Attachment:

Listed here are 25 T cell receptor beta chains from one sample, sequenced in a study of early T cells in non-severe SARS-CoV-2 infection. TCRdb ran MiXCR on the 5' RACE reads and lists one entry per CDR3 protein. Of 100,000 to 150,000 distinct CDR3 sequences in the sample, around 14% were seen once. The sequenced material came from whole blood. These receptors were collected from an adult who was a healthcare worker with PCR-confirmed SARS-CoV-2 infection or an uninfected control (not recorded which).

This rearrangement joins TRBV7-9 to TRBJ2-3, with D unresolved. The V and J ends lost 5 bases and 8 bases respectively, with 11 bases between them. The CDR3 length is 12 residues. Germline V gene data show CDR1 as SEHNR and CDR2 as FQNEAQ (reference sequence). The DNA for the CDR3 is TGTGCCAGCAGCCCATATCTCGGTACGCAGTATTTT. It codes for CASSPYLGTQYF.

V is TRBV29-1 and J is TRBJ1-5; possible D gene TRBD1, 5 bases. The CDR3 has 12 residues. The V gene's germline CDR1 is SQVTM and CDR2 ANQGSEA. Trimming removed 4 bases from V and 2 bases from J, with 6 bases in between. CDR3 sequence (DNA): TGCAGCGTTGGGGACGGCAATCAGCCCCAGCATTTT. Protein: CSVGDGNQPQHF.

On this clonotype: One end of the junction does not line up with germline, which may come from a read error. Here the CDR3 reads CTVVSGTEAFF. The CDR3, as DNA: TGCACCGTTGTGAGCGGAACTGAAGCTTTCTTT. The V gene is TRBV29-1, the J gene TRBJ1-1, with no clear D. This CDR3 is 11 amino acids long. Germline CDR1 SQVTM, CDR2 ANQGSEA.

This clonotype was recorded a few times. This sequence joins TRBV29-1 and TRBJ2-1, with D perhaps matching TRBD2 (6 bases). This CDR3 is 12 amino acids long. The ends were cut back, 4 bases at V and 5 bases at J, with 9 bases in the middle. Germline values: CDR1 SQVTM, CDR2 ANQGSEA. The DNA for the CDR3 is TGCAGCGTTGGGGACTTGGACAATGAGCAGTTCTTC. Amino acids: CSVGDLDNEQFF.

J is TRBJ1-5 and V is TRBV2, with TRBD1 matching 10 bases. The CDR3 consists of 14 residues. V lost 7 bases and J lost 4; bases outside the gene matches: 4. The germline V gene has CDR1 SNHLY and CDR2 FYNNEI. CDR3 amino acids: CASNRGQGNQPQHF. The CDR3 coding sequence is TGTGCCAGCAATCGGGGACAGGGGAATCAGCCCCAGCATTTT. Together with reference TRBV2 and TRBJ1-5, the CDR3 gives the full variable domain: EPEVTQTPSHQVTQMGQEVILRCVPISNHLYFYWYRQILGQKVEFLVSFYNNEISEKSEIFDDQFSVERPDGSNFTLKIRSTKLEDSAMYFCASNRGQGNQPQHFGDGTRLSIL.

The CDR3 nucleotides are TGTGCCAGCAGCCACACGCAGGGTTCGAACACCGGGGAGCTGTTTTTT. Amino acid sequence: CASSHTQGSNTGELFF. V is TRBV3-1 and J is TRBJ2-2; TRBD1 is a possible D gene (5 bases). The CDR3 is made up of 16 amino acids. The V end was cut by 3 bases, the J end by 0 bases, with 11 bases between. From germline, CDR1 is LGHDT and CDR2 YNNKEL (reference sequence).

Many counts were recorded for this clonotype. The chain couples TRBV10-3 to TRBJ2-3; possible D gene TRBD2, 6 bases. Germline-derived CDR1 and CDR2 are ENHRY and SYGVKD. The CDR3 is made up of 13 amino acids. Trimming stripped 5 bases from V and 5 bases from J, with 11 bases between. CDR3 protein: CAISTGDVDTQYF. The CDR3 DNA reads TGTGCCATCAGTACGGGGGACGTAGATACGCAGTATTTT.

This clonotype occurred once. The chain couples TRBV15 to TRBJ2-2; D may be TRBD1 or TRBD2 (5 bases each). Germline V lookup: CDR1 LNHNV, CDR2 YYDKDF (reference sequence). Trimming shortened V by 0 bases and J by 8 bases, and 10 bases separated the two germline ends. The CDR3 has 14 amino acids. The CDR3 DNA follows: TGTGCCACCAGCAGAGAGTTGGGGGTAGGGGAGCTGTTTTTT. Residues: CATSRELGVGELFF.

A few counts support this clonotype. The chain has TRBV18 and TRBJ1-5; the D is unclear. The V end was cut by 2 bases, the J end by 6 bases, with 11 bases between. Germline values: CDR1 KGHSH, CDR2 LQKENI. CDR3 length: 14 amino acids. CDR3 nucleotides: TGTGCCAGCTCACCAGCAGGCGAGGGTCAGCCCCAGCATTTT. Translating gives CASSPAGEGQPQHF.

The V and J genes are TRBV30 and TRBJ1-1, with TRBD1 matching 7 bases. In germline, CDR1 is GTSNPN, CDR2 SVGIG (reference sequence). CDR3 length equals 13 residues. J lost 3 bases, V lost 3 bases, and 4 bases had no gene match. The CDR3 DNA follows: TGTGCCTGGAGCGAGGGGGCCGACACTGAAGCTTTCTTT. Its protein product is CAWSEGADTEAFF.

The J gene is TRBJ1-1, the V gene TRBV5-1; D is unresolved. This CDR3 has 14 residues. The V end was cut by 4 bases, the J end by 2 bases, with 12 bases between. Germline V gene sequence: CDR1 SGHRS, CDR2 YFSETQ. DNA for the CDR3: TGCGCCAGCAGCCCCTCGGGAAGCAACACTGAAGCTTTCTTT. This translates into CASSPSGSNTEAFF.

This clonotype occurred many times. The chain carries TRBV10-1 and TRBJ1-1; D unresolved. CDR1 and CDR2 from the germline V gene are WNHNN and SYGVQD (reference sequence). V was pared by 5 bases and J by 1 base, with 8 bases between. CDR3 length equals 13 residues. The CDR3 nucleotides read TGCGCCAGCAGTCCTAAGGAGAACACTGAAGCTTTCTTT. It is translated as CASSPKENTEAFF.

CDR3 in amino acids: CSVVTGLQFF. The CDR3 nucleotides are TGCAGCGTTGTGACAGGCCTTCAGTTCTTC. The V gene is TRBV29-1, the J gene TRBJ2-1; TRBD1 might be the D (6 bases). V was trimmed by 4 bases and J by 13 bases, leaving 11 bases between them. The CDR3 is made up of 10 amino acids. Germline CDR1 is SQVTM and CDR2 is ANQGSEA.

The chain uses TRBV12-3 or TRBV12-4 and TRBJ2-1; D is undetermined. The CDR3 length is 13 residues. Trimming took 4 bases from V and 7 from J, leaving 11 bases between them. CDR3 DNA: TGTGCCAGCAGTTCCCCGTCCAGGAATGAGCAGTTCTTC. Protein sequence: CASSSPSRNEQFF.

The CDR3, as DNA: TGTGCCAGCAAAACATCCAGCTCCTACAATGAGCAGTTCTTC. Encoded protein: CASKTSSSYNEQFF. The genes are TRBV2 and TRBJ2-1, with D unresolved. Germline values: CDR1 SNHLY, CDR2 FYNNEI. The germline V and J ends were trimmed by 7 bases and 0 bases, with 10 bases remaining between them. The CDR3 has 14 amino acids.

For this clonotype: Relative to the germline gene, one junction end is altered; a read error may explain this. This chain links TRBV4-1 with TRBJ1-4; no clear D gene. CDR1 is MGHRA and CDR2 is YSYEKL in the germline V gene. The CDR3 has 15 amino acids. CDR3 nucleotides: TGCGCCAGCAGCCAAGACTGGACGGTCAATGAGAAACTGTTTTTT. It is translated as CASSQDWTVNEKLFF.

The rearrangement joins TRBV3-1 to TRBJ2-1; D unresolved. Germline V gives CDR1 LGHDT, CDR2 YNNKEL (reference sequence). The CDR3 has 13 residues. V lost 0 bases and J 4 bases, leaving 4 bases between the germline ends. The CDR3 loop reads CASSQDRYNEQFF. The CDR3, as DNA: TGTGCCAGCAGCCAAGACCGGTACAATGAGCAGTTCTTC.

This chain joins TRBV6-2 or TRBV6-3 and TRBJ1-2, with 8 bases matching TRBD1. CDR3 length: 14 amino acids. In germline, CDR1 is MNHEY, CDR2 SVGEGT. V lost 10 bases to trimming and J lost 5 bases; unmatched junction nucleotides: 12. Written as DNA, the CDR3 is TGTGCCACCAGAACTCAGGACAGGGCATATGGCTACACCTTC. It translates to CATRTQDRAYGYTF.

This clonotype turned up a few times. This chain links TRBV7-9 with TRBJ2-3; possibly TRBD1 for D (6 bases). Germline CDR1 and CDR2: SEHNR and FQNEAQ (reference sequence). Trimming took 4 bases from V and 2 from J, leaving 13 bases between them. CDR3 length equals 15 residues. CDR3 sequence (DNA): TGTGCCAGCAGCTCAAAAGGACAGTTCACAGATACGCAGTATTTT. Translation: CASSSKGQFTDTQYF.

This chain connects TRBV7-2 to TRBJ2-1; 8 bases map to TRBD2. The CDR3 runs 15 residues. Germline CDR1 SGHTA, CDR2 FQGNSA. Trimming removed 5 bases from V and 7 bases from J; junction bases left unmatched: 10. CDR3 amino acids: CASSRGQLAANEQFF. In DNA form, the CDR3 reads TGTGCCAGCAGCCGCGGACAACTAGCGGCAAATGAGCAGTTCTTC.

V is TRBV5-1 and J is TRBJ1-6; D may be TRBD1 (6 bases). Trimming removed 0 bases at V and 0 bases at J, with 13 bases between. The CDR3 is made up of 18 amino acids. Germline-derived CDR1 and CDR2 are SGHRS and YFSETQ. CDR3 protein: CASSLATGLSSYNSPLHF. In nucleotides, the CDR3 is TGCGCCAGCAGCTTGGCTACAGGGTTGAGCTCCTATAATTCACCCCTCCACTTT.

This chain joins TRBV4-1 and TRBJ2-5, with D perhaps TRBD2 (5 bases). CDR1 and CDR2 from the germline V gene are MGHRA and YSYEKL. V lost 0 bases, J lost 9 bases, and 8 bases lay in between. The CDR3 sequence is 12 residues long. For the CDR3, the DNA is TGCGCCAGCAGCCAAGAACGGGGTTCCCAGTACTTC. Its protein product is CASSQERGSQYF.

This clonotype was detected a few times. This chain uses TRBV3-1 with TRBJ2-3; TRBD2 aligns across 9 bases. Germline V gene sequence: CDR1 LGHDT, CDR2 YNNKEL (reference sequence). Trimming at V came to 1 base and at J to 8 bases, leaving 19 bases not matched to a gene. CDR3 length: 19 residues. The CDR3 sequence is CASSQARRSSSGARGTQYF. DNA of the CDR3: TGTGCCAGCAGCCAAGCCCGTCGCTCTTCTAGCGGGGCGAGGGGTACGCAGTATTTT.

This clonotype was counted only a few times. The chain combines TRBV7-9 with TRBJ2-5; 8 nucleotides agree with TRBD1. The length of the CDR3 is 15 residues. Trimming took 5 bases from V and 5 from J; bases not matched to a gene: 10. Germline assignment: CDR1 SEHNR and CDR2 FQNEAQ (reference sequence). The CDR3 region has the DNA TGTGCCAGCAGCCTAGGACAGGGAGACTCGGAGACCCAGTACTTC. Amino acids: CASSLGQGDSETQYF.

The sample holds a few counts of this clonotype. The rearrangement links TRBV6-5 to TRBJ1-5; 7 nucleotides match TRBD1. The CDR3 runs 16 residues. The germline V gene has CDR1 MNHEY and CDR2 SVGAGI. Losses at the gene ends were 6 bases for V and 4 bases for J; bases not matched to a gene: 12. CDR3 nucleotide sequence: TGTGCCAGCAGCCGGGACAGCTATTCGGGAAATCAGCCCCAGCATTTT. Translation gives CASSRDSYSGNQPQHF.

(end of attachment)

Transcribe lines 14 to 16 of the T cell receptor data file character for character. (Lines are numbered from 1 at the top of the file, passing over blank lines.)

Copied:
CDR3 in amino acids: CSVVTGLQFF. The CDR3 nucleotides are TGCAGCGTTGTGACAGGCCTTCAGTTCTTC. The V gene is TRBV29-1, the J gene TRBJ2-1; TRBD1 might be the D (6 bases). V was trimmed by 4 bases and J by 13 bases, leaving 11 bases between them. The CDR3 is made up of 10 amino acids. Germline CDR1 is SQVTM and CDR2 is ANQGSEA.

The chain uses TRBV12-3 or TRBV12-4 and TRBJ2-1; D is undetermined. The CDR3 length is 13 residues. Trimming took 4 bases from V and 7 from J, leaving 11 bases between them. CDR3 DNA: TGTGCCAGCAGTTCCCCGTCCAGGAATGAGCAGTTCTTC. Protein sequence: CASSSPSRNEQFF.

The CDR3, as DNA: TGTGCCAGCAAAACATCCAGCTCCTACAATGAGCAGTTCTTC. Encoded protein: CASKTSSSYNEQFF. The genes are TRBV2 and TRBJ2-1, with D unresolved. Germline values: CDR1 SNHLY, CDR2 FYNNEI. The germline V and J ends were trimmed by 7 bases and 0 bases, with 10 bases remaining between them. The CDR3 has 14 amino acids.